Basics of Ceylon Tea
As a professional tea expert from Sri Lanka, the home of tea, I will provide basic information about Ceylon tea and answer your questions and unveil the mysteries of Ceylon tea.
The five major production areas of Ceylon tea and the basics of black tea!
The foundation of Ceylon black tea is one bud and two leaves, and the biggest leaf which has progressed through photosynthesis, is the base of the reddish-brown color that is produced during fermentation.
The leaves that have grown the most are classified as the basic leaf grade. Since the young leaves and sprouts do not undergo complete photosynthesis, they are rich in amino acids and play a vital role in adding the sweetness and mellow aroma to the black tea.
The taste of tea varies from a champagne-like light amber color with a rich aroma and sweetness, reminiscent of champagne, to a dark-colored, bitter tea similar to black vinegar. This diverse range of flavors is due to variations in processing times and the composition of different stages of leaves from young leaves and new buds to mature leaf.
In addition to sunlight, the elevation, rainfall, temperature variations, as well as the composition of the soil in the tea-producing regions play a crucial role in bringing unique characteristics to the tea. The secret behind the deliciousness of single-origin teas lies hidden in the soil. But when teas are blended to reduce the cost, their uniqueness and good flavors are lost. Teas from well-endowed estates in each region, where the conditions are ideal, are highly regarded and have limited production throughout the year. These teas are traded at high prices in Sri Lanka’s tea auctions. During the peak season, they can sometimes fetch unexpectedly high prices.
In orthodox tea production, the grading of tea is classified based on the shape of the tea leaves and which parts are included, such as the buds, young leaves, or mature leaves.
The higher the inclusion of rare and valuable young leaves and buds, the higher the grade of the tea. High-grade teas such as FBOPFExSp and FBOPFSp result in black teas with a champagne color, aromatic fragrance, and sweet taste.
Intensely full bodied!
Kandy, the ancient city, was the location of the last kingdom in Ceylon (Sri Lanka) and also the place where tea was first planted. The black teas produced in these highland regions are grown in mountainous areas at elevations ranging from 2000 to 4000 feet (600 to 1200 meters), resulting in an intensely rich flavor. It is recommended for those who prefer a rich and moderately aromatic black tea. It is particularly suitable for making milk tea.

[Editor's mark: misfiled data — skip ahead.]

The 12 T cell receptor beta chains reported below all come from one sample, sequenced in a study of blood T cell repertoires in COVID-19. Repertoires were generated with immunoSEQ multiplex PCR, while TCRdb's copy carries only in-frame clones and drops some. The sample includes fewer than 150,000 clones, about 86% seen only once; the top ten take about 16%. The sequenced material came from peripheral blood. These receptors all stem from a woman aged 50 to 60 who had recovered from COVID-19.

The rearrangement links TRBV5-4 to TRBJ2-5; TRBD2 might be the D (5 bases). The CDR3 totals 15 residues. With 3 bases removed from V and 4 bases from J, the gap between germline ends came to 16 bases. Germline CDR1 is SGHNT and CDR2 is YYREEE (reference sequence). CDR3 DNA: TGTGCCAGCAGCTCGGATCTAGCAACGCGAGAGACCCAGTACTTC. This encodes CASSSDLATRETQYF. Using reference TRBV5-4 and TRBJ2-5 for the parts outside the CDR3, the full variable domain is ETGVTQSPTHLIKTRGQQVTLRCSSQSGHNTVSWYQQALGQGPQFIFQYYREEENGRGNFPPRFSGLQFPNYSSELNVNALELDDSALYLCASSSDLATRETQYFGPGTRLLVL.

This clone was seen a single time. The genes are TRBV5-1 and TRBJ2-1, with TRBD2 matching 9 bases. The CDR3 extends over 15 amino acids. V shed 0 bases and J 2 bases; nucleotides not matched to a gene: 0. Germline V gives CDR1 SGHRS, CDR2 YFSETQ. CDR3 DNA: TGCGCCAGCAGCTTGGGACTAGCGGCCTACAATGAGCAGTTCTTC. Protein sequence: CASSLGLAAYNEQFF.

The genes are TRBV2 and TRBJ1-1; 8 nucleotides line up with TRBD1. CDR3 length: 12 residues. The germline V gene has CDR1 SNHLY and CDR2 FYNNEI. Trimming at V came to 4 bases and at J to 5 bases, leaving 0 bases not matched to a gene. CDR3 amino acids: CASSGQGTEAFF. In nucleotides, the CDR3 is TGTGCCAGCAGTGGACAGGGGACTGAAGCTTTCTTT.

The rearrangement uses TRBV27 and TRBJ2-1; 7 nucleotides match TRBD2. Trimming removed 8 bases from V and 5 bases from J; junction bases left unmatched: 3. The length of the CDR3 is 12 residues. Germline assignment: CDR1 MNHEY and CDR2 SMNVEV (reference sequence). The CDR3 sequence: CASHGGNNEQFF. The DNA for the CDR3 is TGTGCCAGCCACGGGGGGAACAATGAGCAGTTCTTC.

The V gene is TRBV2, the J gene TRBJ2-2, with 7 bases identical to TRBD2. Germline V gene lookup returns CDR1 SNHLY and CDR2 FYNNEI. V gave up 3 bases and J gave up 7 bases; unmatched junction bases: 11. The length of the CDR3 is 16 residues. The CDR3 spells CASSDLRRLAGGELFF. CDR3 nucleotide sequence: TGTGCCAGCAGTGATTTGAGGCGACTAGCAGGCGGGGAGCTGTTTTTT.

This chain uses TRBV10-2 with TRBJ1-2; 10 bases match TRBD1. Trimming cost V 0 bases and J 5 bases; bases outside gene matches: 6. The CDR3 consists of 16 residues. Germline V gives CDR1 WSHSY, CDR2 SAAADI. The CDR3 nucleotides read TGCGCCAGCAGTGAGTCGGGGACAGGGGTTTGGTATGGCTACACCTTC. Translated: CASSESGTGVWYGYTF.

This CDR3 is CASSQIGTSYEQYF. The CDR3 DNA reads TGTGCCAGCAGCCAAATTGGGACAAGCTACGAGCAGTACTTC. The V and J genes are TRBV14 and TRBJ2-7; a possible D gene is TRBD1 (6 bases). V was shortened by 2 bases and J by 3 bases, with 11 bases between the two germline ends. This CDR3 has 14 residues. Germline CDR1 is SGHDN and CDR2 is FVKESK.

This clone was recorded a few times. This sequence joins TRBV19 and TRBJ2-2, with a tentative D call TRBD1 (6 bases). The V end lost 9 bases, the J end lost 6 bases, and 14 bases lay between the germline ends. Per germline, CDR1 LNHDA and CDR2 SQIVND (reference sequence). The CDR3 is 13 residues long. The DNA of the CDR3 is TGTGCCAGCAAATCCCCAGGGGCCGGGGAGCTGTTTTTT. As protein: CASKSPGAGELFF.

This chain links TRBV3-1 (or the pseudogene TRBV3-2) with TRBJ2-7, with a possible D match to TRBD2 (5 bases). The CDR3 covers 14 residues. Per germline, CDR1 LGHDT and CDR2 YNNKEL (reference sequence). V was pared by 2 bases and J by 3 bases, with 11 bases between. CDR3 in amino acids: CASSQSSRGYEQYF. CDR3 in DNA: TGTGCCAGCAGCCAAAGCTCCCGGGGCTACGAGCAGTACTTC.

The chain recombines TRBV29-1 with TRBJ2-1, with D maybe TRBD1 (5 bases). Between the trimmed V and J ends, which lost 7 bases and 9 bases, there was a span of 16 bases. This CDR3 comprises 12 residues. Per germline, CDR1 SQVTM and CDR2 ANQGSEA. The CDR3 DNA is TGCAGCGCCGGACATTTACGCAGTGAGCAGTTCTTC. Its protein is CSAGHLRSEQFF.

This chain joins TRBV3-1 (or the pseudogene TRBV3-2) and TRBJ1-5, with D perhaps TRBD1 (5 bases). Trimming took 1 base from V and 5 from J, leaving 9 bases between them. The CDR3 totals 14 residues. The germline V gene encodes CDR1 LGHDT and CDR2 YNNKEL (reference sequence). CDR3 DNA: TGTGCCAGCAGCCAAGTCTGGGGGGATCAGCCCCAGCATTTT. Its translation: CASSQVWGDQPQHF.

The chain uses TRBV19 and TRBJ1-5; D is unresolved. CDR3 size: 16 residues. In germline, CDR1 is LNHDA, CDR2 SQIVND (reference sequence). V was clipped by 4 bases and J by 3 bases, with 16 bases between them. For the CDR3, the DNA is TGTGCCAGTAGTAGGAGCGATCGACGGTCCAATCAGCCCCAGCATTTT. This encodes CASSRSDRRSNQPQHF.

Nuwara Eliya Tea
Nuwara Eliya Tea is produced in the unique production methods of the Nuwara Eliya region. The tea is infused with the fragrance of cedar carried by the wind, wild mint's menthol, and the blessings of eucalyptus, giving it a distinct aroma. Among tea experts, it is known as Nuwara Eliya or "Champagne of Ceylon Tea," and tea grown in the mountains above 6,250 feet (1,900 meters) is highly appreciated. The blended tea offers a light-colored, mild, and aromatic cup to enjoy, while iced tea provides an exciting and different taste experience.
After coffee cultivation suffered damage from mold in the 1870s, Dimbula was one of the first regions to transition to tea cultivation. It is perhaps the most famous name after Ceylon tea. Dimbula teas are grown at elevations ranging from 3,500 to 5,500 feet (1,100-1,700 meters) on the western side of the central mountain range. The monsoonal rains and dry cold climate give rise to a diverse range of teas, ranging from rich and robust flavors to delicate and light flavors.
The low-altitude soil in which it is cultivated enhances the distinctiveness of this tea. Located in the southern region of Sri Lanka, Ruhuna is known for producing exceptional tea, both in the past and present. The cultivation takes place at elevations ranging from sea level to 2000 feet (600 meters), and the composition of the soil imparts a dark hue to the leaves, resulting in a robust and uniquely flavored liquid when extracted. It is recommended for those who prefer rich and sweet tea, suitable for both plain consumption or as milk tea.
Uva tea is grown in the mountains on the eastern side of Sri Lanka's central highlands, at elevations ranging from 3,500 to 5,500 feet (1,100-1,700 meters). Uva tea possesses a truly splendid aroma. These teas are commonly used in various blends and their diverse and distinctive characteristics can be enjoyed on their own as well.